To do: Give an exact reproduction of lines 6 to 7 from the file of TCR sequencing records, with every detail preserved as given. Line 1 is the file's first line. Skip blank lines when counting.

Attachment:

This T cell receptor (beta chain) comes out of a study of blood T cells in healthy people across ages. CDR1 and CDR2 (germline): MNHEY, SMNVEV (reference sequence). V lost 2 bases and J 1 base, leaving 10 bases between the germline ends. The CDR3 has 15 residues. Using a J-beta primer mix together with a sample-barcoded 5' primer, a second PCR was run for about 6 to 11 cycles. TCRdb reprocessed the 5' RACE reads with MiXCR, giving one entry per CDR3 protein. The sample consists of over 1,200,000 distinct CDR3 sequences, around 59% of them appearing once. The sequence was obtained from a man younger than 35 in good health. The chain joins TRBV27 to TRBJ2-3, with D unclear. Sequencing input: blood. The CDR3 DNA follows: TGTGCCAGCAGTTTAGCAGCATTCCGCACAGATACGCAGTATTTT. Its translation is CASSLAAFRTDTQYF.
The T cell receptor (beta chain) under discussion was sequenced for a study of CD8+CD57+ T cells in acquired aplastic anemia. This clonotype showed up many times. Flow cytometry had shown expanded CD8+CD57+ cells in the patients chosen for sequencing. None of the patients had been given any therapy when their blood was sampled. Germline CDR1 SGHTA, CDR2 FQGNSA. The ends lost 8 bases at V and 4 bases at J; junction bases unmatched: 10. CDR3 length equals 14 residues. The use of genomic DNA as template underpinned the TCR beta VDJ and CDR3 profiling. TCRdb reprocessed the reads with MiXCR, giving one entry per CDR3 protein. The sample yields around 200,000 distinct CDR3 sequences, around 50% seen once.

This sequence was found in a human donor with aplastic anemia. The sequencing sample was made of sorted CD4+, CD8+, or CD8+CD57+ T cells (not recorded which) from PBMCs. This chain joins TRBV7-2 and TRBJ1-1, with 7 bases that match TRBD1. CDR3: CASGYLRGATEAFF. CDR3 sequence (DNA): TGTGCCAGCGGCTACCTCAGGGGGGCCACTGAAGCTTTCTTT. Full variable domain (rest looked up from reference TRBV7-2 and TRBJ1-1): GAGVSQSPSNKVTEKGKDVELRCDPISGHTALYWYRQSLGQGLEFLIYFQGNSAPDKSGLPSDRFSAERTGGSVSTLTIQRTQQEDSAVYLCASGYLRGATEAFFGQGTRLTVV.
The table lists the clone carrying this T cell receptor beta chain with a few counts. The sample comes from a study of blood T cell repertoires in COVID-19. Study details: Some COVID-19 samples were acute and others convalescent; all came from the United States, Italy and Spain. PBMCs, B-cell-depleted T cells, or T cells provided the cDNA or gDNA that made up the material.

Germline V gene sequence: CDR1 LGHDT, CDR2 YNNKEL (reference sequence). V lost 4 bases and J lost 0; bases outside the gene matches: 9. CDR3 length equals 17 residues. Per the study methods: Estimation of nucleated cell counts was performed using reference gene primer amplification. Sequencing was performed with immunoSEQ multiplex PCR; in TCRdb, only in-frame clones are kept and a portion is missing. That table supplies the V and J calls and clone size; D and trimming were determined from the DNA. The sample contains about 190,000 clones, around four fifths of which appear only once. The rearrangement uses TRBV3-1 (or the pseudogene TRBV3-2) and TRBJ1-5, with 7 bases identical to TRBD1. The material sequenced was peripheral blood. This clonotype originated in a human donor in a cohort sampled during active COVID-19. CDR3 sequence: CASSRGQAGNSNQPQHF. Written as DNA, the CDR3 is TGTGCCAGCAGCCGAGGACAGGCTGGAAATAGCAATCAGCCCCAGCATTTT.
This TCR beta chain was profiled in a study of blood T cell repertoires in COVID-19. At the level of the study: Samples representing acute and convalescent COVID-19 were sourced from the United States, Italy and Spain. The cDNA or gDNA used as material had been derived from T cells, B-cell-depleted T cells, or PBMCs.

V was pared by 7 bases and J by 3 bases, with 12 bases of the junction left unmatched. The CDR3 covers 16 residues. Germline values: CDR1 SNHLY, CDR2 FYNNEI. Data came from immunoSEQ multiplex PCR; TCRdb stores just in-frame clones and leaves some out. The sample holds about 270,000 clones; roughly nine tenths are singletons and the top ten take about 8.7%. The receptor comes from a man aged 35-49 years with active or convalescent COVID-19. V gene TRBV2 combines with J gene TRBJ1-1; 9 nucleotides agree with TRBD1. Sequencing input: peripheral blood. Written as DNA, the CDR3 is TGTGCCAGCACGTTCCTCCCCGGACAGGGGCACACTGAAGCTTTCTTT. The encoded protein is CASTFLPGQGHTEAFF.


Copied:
This TCR beta chain was profiled in a study of blood T cell repertoires in COVID-19. At the level of the study: Samples representing acute and convalescent COVID-19 were sourced from the United States, Italy and Spain. The cDNA or gDNA used as material had been derived from T cells, B-cell-depleted T cells, or PBMCs.

V was pared by 7 bases and J by 3 bases, with 12 bases of the junction left unmatched. The CDR3 covers 16 residues. Germline values: CDR1 SNHLY, CDR2 FYNNEI. Data came from immunoSEQ multiplex PCR; TCRdb stores just in-frame clones and leaves some out. The sample holds about 270,000 clones; roughly nine tenths are singletons and the top ten take about 8.7%. The receptor comes from a man aged 35-49 years with active or convalescent COVID-19. V gene TRBV2 combines with J gene TRBJ1-1; 9 nucleotides agree with TRBD1. Sequencing input: peripheral blood. Written as DNA, the CDR3 is TGTGCCAGCACGTTCCTCCCCGGACAGGGGCACACTGAAGCTTTCTTT. The encoded protein is CASTFLPGQGHTEAFF.